- an upgrade for Warrior and the Challenger life-extension
- a new fleet of utility vehicles to come on stream from the mid 2020s as a replacement for Bulldog
- support costs for Foxhound beyond operations in Afghanistan
- and, of course, the Scout programme, a new family of reconnaissance vehicles. The programme is now well into its demonstration phase and is on display here today
On Scout, we will first need to reset the programme in order to remain within the pipeline profile. We will then drive hard to a main gate 2, at which point production numbers will be finalised.
All of these fleets are now all lined up and accounted for in the armoured vehicle pipeline, a highly disciplined approach which will enable us to keep firm control every step of the way when it comes to costs, numbers, performance and sequencing.
And across the board this approach exemplifies a new financial rigour which will run through the equipment programme.
We cannot, and will not, allow defence acquisition and support to lapse back into chaos, mismanagement and fiscal incompetence.
Land open systems architecture
And at the heart of this armoured vehicle programme will be the development of a land open systems architecture, or LOSA, which I’m delighted to see is the central theme of this year’s conference.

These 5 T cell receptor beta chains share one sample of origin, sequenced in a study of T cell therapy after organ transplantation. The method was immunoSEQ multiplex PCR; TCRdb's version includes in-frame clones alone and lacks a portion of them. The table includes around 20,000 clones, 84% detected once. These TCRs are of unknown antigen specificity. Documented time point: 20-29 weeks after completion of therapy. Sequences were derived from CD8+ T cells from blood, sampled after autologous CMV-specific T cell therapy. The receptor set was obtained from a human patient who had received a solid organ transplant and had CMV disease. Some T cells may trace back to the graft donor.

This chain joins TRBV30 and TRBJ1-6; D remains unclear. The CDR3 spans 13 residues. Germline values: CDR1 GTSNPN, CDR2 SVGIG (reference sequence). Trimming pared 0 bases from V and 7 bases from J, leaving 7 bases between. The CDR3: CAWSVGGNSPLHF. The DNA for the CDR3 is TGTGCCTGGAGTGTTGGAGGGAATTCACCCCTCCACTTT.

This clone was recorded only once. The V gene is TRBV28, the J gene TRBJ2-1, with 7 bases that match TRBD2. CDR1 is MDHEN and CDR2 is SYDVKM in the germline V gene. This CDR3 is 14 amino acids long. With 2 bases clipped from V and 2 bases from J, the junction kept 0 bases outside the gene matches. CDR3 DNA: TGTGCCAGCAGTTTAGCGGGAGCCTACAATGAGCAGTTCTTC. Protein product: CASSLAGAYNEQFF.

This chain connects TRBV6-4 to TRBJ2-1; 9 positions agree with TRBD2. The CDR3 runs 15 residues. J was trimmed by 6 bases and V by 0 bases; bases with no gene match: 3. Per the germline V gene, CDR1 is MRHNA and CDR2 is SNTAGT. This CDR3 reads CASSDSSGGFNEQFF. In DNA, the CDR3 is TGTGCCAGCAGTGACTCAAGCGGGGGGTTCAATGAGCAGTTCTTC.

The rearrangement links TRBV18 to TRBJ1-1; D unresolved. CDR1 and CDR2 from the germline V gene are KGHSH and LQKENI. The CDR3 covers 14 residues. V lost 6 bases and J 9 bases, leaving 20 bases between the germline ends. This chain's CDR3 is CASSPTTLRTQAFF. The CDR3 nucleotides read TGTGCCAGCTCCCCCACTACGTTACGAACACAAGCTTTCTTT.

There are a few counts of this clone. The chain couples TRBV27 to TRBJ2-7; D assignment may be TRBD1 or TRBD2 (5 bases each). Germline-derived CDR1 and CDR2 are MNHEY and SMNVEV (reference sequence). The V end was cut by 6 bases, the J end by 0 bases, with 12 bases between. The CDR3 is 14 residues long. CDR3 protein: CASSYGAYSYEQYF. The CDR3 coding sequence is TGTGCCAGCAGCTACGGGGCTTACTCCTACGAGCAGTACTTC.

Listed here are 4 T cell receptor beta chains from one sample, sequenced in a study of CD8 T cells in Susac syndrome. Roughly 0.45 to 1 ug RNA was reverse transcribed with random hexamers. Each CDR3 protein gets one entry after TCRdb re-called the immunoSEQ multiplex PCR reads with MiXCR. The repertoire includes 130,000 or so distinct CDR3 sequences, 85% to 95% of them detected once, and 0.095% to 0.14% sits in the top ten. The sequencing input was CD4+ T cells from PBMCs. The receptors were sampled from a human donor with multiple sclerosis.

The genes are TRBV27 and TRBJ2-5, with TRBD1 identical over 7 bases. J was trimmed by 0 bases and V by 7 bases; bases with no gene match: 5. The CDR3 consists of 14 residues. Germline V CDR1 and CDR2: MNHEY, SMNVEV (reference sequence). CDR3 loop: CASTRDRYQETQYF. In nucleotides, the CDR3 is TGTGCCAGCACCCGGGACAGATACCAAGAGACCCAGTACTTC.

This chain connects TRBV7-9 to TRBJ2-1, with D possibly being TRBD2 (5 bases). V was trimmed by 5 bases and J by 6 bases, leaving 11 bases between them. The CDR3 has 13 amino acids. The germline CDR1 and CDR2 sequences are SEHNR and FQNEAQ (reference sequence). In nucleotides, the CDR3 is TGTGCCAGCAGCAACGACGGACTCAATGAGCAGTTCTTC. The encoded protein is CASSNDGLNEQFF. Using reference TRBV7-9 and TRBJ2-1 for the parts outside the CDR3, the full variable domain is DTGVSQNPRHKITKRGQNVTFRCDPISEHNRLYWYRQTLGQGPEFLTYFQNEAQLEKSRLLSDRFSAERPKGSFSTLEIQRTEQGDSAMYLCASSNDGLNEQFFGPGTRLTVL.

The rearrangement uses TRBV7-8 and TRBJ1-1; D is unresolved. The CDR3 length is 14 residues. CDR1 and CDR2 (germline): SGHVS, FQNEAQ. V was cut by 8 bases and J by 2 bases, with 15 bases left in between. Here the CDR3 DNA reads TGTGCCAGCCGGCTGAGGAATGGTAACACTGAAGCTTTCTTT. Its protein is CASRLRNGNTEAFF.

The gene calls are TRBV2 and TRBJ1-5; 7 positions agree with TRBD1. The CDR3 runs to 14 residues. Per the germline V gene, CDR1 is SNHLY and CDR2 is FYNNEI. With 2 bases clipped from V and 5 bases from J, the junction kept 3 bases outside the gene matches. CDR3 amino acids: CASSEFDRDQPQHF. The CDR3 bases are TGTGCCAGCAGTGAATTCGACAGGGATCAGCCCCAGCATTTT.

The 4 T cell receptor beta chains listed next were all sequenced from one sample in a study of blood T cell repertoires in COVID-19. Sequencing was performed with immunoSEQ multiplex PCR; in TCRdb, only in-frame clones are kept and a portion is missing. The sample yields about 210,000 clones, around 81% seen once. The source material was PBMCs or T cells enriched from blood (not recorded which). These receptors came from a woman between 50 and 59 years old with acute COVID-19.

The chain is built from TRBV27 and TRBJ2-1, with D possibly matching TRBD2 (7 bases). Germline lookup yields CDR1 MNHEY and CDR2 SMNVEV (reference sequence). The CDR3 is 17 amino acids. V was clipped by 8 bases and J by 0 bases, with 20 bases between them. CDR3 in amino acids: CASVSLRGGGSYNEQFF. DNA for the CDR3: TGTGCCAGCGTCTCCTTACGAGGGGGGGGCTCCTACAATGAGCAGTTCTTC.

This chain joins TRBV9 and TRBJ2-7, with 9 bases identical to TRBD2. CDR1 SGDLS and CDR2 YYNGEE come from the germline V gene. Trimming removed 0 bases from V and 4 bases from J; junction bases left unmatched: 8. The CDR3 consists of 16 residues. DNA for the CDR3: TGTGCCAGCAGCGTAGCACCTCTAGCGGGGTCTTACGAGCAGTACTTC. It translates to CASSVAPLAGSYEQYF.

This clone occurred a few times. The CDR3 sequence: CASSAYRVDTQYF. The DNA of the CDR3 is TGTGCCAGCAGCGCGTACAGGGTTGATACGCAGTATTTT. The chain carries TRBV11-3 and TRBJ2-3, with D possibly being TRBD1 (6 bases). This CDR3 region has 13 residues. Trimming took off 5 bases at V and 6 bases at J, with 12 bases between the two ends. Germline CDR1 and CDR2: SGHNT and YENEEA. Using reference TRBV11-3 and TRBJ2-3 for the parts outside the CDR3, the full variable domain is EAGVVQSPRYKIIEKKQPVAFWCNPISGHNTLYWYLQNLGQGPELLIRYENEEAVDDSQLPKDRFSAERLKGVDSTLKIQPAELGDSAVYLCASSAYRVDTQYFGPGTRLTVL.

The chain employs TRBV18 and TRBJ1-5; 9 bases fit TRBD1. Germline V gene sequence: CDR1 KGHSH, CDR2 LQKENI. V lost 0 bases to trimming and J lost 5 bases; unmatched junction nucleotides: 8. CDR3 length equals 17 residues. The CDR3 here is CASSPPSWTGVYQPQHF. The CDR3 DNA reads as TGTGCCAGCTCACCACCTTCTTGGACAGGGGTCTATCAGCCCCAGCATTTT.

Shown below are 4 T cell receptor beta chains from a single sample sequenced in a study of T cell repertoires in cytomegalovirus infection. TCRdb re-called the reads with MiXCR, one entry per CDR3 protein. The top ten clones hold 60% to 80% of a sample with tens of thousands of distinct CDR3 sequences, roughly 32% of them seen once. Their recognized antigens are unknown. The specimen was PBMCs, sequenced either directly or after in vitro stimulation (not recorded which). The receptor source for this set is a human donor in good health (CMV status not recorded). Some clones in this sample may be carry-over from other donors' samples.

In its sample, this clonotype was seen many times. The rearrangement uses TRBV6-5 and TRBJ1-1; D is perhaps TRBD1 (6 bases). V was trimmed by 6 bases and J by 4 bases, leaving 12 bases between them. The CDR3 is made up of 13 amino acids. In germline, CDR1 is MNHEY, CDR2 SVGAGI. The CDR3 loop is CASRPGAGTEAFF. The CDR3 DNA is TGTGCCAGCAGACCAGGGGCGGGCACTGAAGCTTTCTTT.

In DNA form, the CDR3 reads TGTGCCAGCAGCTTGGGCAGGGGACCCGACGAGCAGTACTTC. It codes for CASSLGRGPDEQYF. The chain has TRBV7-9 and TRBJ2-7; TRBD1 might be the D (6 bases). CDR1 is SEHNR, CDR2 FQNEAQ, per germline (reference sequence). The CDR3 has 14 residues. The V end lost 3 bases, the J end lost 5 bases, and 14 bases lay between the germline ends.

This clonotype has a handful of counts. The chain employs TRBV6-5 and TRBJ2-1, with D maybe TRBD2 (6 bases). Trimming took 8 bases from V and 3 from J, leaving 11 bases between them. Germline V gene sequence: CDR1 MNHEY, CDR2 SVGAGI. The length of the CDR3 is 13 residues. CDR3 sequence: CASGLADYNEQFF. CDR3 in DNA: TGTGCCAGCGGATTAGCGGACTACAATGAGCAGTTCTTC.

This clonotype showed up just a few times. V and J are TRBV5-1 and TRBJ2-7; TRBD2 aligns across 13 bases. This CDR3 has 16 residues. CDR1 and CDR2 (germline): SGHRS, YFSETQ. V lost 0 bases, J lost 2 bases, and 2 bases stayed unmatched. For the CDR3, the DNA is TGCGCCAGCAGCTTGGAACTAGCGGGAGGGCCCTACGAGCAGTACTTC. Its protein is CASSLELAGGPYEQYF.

Open systems, and the flexibility they provide, are a central principle of the white paper we published earlier this year. It means that from day one modularity, interoperability and the ability to upgrade are key factors of the design process.
Foxhound, which, as we announced at the weekend, has already begun to arrive in Afghanistan, is a great example of this new generic architecture structure.
It’s extraordinarily agile, exploits state of the art technology from the UK’s world leading motorsport industry, and has an engine which can be removed and replaced in half an hour.
And its UK designed and built, with 90% of the companies involved in its production UK based.
Foxhound’s arrival in theatre has been highly anticipated and I’m not in the least bit surprised. I have driven it. I know just how good it is. And just how easy it is to drive.
Progress is also being made on Terrier. Initial production vehicles are undertaking acceptance trials and training at a bespoke facility has commenced.
I know that Terrier is likely to be the last in a long and illustrious line of armoured vehicles built in Newcastle, where a great workforce has made a fine contribution to defence over many a year.